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Thread: Padding edges on furniture?

  1. #1

    Padding edges on furniture?

    Is there a standard way to cover sharp edges of furniture, like nightstands, so one doesn?t cut one?s foot on them?

  2. #2
    Best solution is to wear shoes whenever you are up in your wheelchair. They will protect your feet.

    You can get rubber bumper's for the sharp corners of furniture, often used to protect small children from getting hurt in falls, etc. Most glue in place, so this could damage the furniture, depending on what it is made from. Here are a few examples:

    https://www.amazon.com/Roving-Cove-F...ay&sr=8-3&th=1

    https://www.amazon.com/Protective-Fu...-2-spons&psc=1

    https://www.amazon.com/M2cbridge-Fur...y&sr=8-11&th=1

    (KLD)
    The SCI-Nurses are advanced practice nurses specializing in SCI/D care. They are available to answer questions, provide education, and make suggestions which you should always discuss with your physician/primary health care provider before implementing. Medical diagnosis is not provided, nor do the SCI-Nurses provide nursing or medical care through their responses on the CareCure forums.

  3. #3
    There are also elastic bumpers "expandable bumper covers" that snug around the edge, like covers for your steering wheel in a car, that would not require glue. It looks like they are mostly out of stock right now, but may be some on eBay.

    Understanding that wearing shoes all the time at home can be uncomfortable, you could try thick acrylic socks or maybe slippers. XL diabetic socks and extra wide slippers accommodate edema if that is an issue.

  4. #4
    As a company in New Zealand called kiwi sheepskins which makes two nice booties for wearing in the house. A little expensive, but they are top-notch sheepskin and it lasts a long time since we do not walk.

    https://www.kiwisheepskins.com/enclo...boots-skuMD030

    An alternative are please booties made by Adrian's. I wear these out of the house.

    https://www.adaptationsbyadrian.com/...-p/230-235.htm

    Both are quite forgiving on the feet and will allow for daily swelling and are quite non-constricting, yet they will definitely prevent the inadvertent laceration or bruise.

  5. #5
    Senior Member
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    Water pipe insulation (split seem type) has been my "go to" improvise material. Available with or without glue seems, also in many thicknesses (ID and OD). It can wrap around round and square table legs. If you use glue, it can cushion table top edges.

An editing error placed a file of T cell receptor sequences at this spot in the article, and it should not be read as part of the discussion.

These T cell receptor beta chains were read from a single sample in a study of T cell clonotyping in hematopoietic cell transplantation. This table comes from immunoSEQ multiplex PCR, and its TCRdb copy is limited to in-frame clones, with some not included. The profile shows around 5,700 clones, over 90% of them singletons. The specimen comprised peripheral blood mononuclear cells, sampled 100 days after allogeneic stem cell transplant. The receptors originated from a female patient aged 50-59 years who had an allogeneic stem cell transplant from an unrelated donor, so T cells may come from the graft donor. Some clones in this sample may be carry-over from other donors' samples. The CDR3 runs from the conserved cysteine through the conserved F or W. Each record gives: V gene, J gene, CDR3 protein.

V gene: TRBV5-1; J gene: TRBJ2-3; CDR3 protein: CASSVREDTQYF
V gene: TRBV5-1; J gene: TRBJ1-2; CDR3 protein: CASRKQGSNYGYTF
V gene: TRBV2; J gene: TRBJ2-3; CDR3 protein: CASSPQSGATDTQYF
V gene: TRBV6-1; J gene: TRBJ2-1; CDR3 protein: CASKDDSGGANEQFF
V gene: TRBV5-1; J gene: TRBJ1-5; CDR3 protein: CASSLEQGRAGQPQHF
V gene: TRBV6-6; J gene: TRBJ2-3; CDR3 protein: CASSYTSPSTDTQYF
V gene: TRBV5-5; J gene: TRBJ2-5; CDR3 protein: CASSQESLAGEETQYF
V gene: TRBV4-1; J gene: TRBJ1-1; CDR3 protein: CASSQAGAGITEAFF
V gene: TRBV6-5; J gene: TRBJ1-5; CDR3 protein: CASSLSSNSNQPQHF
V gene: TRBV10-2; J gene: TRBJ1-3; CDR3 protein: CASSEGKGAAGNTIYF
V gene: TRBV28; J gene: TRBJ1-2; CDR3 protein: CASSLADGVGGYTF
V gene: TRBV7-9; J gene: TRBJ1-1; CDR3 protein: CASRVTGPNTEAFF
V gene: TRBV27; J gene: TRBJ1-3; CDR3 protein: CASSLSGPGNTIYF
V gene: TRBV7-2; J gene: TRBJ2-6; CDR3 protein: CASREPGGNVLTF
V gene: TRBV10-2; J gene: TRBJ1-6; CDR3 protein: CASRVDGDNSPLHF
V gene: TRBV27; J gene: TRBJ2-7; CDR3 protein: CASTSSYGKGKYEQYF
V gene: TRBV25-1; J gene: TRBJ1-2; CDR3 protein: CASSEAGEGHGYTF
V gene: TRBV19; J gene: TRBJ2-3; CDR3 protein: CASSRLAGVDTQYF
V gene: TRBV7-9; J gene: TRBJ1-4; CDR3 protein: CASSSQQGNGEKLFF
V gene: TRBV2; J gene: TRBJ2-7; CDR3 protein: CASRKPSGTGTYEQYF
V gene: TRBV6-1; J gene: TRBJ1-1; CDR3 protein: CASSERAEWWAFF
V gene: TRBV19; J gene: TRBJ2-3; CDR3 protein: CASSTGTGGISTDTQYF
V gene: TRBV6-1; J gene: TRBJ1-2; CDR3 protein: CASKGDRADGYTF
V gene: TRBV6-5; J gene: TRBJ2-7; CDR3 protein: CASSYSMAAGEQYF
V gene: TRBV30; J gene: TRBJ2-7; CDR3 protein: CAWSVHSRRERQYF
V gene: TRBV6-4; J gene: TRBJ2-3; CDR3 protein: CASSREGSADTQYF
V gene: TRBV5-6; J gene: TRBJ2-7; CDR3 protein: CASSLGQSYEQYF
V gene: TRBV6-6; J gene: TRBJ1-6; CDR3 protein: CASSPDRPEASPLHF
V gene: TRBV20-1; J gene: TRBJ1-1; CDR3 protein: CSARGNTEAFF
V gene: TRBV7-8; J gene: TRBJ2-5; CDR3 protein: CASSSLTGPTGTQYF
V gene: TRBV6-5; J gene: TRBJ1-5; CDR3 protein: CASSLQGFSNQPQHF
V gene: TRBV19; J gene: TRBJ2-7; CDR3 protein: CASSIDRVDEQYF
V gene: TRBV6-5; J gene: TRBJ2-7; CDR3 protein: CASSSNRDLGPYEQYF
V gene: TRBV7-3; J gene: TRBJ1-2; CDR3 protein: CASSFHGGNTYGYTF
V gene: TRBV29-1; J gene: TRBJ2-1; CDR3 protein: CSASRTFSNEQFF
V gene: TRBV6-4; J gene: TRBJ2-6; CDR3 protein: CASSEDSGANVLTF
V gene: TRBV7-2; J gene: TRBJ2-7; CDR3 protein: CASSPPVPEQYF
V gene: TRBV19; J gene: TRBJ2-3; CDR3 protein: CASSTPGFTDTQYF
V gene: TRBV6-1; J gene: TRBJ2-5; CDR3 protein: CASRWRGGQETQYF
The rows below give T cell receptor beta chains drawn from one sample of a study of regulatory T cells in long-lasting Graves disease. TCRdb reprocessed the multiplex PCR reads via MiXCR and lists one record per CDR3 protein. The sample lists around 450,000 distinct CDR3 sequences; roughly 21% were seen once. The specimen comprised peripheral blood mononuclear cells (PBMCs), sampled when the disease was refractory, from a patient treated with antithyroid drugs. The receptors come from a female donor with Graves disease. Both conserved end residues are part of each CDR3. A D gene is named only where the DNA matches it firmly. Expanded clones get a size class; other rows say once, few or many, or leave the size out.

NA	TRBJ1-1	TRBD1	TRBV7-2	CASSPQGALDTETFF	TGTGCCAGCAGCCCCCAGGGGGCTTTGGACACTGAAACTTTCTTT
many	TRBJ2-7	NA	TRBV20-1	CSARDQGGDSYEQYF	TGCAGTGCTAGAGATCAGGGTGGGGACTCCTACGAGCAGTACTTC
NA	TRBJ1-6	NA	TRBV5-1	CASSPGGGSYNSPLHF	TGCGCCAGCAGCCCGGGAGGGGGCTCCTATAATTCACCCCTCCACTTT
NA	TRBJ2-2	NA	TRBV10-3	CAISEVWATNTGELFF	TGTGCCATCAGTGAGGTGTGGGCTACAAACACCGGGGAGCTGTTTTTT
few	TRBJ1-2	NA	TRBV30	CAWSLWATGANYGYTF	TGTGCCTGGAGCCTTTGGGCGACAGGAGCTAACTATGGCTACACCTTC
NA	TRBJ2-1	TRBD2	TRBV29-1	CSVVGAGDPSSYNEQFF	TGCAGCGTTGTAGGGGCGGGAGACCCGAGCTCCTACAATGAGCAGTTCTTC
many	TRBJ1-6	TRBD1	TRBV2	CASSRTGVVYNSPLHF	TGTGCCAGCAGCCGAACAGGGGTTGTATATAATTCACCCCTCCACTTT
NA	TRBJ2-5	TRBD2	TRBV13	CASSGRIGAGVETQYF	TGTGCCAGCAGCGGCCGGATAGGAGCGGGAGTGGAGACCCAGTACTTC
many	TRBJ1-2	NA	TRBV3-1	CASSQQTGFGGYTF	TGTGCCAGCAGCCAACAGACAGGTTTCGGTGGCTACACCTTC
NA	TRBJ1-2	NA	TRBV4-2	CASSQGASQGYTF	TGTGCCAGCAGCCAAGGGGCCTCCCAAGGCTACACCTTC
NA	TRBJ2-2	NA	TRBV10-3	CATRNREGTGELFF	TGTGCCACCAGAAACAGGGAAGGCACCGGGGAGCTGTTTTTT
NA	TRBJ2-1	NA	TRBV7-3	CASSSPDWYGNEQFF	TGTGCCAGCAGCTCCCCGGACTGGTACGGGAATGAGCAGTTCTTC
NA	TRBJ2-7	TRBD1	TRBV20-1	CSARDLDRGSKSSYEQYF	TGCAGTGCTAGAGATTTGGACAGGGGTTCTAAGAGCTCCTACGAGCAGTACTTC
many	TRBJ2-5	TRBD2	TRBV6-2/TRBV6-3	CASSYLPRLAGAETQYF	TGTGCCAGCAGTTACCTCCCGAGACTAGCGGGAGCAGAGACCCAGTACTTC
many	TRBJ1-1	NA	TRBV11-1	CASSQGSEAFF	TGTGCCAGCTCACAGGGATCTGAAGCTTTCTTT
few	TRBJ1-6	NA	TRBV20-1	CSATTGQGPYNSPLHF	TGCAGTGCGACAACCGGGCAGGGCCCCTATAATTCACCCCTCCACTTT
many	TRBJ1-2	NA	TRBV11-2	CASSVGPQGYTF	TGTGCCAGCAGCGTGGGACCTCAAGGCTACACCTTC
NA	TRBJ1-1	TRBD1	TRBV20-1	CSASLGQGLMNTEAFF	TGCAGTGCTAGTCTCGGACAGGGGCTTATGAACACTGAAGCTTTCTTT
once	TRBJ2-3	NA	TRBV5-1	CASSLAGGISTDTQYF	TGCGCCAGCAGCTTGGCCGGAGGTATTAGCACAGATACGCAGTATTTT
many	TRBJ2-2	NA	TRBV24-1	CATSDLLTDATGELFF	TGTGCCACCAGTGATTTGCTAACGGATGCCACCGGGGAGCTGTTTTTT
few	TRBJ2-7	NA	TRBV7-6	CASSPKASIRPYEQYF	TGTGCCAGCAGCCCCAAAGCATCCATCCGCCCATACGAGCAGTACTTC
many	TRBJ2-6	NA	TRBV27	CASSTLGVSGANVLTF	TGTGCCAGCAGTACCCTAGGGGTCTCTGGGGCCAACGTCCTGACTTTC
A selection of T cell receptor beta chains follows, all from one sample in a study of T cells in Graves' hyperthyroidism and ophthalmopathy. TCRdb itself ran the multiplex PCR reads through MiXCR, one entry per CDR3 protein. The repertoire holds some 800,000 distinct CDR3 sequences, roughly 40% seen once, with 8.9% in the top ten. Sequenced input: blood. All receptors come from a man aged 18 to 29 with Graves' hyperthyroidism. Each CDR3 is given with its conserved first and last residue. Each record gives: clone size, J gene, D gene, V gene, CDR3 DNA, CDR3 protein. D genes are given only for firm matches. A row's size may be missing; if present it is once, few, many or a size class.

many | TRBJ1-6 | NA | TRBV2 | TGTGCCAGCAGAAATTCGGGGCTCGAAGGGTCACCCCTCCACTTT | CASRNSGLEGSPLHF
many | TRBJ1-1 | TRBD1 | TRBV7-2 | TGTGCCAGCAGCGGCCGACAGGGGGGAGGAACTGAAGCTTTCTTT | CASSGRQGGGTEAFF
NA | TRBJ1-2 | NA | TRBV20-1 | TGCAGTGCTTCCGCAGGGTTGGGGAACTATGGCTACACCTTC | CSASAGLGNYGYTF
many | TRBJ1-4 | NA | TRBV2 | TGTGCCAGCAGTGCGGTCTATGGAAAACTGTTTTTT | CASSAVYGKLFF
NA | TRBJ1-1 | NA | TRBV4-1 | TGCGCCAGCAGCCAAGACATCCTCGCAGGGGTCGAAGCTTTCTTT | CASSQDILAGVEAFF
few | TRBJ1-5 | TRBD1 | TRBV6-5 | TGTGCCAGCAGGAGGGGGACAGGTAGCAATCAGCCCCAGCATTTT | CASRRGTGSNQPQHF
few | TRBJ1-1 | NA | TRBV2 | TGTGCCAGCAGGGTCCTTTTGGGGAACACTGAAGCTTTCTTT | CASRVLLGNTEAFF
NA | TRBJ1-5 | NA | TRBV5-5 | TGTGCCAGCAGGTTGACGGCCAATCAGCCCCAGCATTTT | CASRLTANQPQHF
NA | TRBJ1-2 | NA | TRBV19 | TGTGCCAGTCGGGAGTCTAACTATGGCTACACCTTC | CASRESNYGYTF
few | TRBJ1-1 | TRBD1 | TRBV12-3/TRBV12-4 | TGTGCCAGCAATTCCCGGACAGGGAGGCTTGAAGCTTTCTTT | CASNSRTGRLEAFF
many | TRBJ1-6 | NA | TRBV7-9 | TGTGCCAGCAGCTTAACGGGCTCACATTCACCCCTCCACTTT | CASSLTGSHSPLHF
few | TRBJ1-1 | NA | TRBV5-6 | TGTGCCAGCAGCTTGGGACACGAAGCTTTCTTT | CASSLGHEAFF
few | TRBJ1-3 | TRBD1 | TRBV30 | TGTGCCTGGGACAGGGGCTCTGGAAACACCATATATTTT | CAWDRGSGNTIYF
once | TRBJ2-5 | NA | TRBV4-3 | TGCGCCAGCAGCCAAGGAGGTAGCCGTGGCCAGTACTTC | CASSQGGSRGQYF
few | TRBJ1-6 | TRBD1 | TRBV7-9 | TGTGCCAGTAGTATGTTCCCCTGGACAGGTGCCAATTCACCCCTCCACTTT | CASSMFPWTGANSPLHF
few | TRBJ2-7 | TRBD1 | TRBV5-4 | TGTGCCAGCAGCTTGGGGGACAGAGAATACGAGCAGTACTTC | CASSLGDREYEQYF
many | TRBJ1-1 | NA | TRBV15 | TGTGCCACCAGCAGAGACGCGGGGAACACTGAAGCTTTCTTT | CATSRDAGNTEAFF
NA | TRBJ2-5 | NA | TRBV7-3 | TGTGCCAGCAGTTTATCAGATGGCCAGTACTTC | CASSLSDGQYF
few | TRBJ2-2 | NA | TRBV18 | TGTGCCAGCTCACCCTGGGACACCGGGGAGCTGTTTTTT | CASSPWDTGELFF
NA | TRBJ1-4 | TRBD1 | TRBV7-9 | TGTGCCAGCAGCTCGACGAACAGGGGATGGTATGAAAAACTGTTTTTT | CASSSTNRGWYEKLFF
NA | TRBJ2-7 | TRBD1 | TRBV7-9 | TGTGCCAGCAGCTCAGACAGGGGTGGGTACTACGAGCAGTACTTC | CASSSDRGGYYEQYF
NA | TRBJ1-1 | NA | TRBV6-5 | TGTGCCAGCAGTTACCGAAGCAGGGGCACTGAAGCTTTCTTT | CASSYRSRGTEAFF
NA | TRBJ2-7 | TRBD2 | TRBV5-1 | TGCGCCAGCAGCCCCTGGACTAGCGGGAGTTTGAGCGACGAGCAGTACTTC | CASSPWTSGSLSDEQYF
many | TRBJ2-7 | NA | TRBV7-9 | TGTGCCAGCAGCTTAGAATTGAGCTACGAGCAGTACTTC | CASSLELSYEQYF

My main use is on bath brush handles (makes them larger, longer, and less slippery). With glue seems and a few skinny tie wraps, it will last as long as brush.
    Beware, tie wraps can have sharp ends if you don't cut correctly (use craft knife or box cutter)
    I have it on my mower deck height adjust lever too because my leg hits it as I mow. No more skint thin skin shins.
    Got to or search any hardware store.
    With trial and error, you'll find many uses for it. I like to improvise because it keeps my mind busy and is usually cheaper than purpose built stuff (most times).

    I've been told many times to always wear shoes, or socks, or at least flip flops (known as foot thongs today, ha). It's an SCI skin related, injury prevention thing.

  6. #6
    Senior Member
    Join Date
    Jul 2010
    Location
    Leeds, AL USA
    Posts
    144
    Quote Originally Posted by crags View Post
    As a company in New Zealand called kiwi sheepskins which makes two nice booties for wearing in the house. A little expensive, but they are top-notch sheepskin and it lasts a long time since we do not walk.

    https://www.kiwisheepskins.com/enclo...boots-skuMD030

    An alternative are please booties made by Adrian's. I wear these out of the house.

    https://www.adaptationsbyadrian.com/...-p/230-235.htm

    Both are quite forgiving on the feet and will allow for daily swelling and are quite non-constricting, yet they will definitely prevent the inadvertent laceration or bruise.
    Big thanks for those links. I like sheep skin ones for winter and zipper ones for summer. Putting on shoes is such a hassle, this may help me keep feet protected. After losing a few big toe nails due to impact, I'm more aware of the need to protect.

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